Use this URL to cite or link to this record in EThOS: http://ethos.bl.uk/OrderDetails.do?uin=uk.bl.ethos.235217
Title: Teacher style and concept development in a chemistry ordinary level programme in Malaysia
Author: Kassim, A. H. B.
Awarding Body: University of East Anglia
Current Institution: University of East Anglia
Date of Award: 1989
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Abstract:
Do chemistry teachers 'bring' into their instruction all the relevant variables or important predictors for concept development revealed by contemporary research? Do they organize and sequence their lessons in such a way as to help pupils learn? Is the scientific language utilized by chemistry teachers in the secondary schools appropriate to pupils' experience? In an attempt to answer these vital questions, 44 sample lessons of 20 chemistry teachers, randomly selected from 19 secondary schools in the state of Malacca, Malaysia were analysed using the 'Concept Instruction Category System' (CICS). The results suggested that this sample of teachers scarcely use most of the conventional determinants - especially instances and definitions of the concept - during the delivery of their instruction. Teaching appeared to be more relevant to concrete concept learning rather than to abstract concepts which are common in formal (chemistry) school learning. This sample of teachers relied on their instruction in demonstrating the use of concepts, describing/illustrating the concepts, and discussing the procedures of how to investigate the concepts in question. During these processes of teaching, teachers guided pupils to foster facilitition of concept understanding. The sample of teachers emphasized demonstrating (the use of concept), eliciting, and feedback strategies, as a primary teaching cycle, which was supported and reinforced by using corrective-feedback and guidance tactics. Unfortunately, teachers used scientific language that presented only situational meaning rather than abstract meaning. In general, this sample of teachers emphasized fact-giving with some experimental activities that were extremely didactic and teacher dominated. Despite the 'transmission nature' of instruction employed by this sample of teachers, generally they did sequence instructional events according to models for the internal process of learning. The sequential order of instructional events suggested in the model are more relevant for teaching a small unit or part of a lesson plan. The application of a cluster analysis technique revealed three predominant styles of teaching in this sample of teachers - i. e., styles 1,11 , and in, each having distinctive characteristics, although there were overlapping and shared qualities between the groups. In a comparative study, a number of dominant features of the three styles, especially experimental activities, fact-giving and teacher domination, were similar to some samples from Britain, Canada, Kenya and Nigeria. Some implications of the findings for chemistry (or science) teacher education and school teaching in Malaysia are suggested, limitations are cited and some suggestions for further research are put forward.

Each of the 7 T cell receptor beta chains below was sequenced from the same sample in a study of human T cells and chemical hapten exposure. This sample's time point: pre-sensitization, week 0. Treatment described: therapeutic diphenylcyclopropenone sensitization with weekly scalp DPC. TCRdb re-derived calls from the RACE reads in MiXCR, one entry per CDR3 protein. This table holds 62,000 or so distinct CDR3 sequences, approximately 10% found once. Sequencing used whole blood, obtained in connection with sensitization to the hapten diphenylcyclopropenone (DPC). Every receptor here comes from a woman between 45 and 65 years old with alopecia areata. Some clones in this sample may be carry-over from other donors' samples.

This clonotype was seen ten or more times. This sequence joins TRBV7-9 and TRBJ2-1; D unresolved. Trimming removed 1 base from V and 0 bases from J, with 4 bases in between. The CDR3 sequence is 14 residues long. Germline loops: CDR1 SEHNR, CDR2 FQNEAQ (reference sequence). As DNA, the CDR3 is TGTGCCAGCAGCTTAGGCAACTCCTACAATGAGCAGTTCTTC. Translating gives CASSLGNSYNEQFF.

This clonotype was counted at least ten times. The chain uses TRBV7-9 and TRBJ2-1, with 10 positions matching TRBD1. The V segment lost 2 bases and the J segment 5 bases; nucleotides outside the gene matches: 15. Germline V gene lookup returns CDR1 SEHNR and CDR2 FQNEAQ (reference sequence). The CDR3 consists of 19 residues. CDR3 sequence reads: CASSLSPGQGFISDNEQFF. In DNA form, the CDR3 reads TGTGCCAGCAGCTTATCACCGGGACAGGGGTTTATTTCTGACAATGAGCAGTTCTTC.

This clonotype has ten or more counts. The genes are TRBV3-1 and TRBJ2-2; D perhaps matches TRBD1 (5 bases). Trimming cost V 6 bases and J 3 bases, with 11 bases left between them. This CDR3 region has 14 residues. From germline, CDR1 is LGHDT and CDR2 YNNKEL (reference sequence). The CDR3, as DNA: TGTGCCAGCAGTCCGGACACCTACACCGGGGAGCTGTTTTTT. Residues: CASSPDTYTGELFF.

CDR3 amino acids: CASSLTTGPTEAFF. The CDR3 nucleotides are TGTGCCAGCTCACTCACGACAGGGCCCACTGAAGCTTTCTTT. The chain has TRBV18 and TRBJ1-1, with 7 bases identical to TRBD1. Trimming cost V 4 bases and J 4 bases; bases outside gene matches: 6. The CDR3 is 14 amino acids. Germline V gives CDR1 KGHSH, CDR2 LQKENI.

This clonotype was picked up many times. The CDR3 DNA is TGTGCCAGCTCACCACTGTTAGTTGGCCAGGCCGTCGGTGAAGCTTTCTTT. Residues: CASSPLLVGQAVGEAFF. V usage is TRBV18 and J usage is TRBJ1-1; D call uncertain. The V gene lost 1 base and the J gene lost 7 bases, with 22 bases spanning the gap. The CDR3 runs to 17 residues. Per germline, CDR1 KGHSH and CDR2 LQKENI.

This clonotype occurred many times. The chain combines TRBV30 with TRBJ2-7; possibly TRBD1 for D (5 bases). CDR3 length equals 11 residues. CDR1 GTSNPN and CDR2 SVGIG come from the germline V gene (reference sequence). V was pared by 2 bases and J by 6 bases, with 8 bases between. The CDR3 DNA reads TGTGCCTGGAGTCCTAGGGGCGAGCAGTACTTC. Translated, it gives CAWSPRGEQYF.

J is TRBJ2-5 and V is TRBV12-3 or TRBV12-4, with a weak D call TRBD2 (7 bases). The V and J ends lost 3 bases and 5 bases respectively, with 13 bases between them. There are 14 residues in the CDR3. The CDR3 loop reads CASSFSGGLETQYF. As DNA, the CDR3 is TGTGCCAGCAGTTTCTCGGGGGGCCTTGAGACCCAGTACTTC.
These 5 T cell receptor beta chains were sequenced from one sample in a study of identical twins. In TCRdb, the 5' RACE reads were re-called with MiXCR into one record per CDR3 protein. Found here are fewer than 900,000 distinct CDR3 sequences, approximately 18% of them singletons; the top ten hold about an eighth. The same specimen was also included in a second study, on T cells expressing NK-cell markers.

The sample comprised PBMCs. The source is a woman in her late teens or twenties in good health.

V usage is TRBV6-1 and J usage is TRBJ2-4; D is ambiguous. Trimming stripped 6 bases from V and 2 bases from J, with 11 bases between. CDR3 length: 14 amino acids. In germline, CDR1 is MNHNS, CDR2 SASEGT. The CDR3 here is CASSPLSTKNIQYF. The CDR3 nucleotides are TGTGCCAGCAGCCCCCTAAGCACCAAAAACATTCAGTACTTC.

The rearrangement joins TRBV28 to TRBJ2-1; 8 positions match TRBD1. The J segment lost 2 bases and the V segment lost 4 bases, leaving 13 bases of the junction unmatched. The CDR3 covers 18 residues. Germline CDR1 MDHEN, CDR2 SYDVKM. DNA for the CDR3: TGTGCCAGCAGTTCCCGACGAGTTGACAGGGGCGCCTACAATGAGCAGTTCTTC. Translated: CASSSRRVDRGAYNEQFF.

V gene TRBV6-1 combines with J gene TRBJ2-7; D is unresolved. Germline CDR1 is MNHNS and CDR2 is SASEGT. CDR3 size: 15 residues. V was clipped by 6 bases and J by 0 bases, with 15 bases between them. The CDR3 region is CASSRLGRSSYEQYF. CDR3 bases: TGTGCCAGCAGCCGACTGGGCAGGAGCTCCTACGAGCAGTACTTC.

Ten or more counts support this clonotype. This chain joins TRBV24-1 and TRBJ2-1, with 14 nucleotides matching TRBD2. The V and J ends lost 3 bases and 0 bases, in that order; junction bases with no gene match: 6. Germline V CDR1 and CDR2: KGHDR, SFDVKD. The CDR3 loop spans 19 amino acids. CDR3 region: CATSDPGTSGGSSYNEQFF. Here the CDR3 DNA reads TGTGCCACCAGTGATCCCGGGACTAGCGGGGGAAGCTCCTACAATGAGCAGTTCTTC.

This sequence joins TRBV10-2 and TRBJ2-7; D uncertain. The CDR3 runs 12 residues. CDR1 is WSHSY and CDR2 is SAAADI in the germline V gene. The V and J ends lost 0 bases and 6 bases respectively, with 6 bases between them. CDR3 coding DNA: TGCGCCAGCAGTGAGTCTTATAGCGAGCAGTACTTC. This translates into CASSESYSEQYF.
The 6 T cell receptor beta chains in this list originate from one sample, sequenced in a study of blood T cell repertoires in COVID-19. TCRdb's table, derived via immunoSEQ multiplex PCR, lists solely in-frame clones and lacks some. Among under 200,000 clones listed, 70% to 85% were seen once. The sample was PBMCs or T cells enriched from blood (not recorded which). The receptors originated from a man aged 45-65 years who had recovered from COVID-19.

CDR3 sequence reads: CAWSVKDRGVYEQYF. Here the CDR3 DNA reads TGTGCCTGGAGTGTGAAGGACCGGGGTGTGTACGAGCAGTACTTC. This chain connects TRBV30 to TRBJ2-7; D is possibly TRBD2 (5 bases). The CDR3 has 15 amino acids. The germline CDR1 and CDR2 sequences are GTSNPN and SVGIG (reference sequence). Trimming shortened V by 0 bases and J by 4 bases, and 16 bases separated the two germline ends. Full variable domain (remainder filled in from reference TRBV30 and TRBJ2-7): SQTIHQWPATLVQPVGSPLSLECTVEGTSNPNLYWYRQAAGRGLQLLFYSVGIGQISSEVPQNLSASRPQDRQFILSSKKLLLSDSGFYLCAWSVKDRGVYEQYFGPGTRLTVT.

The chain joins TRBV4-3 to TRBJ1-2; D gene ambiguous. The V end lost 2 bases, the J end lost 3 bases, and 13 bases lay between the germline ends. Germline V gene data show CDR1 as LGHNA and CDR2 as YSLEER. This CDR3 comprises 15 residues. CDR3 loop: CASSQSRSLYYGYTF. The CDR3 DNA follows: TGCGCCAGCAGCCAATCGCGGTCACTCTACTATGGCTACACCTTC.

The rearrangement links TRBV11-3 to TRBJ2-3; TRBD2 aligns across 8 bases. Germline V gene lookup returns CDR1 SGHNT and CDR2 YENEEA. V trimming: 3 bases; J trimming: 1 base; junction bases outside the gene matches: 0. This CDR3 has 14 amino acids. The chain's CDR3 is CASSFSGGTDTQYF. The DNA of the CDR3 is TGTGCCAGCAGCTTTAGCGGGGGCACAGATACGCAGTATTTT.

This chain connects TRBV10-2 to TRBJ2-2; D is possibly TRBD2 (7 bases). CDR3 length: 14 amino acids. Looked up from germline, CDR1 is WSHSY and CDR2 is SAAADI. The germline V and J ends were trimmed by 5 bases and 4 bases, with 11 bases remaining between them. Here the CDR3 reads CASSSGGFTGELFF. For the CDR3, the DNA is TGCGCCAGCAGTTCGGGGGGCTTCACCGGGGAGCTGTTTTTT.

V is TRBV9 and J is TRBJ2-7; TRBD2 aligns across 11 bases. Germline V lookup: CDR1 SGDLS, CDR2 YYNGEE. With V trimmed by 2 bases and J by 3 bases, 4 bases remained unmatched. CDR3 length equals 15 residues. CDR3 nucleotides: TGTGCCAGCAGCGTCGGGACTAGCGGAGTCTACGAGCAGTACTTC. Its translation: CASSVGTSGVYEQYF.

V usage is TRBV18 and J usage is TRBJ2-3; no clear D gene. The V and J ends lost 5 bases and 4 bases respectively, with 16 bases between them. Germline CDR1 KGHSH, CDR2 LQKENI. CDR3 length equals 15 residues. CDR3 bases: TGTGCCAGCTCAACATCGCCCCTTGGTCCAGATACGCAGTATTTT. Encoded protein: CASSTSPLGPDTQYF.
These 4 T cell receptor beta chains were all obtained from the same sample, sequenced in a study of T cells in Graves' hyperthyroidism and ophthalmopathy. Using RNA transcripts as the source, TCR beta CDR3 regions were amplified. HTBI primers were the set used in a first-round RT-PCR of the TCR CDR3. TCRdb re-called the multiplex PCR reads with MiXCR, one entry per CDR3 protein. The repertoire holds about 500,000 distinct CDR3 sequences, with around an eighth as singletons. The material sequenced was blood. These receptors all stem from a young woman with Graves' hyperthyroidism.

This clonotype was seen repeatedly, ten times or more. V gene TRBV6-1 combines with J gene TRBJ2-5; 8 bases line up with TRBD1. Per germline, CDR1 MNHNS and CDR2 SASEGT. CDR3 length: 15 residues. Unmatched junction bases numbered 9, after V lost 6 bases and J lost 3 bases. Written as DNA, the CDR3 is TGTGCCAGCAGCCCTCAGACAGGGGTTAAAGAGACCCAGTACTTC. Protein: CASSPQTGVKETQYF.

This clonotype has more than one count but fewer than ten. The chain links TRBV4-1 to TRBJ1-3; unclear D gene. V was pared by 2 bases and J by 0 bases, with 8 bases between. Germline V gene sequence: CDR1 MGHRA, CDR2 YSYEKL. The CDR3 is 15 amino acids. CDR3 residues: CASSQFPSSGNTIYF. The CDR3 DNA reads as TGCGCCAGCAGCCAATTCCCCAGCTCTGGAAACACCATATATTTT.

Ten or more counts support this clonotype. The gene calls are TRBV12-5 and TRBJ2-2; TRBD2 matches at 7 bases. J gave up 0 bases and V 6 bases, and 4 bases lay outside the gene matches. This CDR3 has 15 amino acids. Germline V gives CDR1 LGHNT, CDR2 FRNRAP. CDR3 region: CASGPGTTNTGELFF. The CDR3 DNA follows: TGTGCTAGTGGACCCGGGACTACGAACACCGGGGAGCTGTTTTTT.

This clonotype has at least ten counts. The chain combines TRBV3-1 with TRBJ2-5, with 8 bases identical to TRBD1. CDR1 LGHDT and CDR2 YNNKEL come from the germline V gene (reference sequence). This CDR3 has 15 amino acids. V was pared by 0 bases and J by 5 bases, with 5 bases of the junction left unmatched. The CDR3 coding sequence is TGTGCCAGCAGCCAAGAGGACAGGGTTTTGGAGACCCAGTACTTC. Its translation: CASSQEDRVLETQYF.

Supervisor: Not available Sponsor: Not available
Qualification Name: Thesis (Ph.D.) Qualification Level: Doctoral
EThOS ID: uk.bl.ethos.235217  DOI: Not available
Keywords: Chemistry teaching in Malaysia
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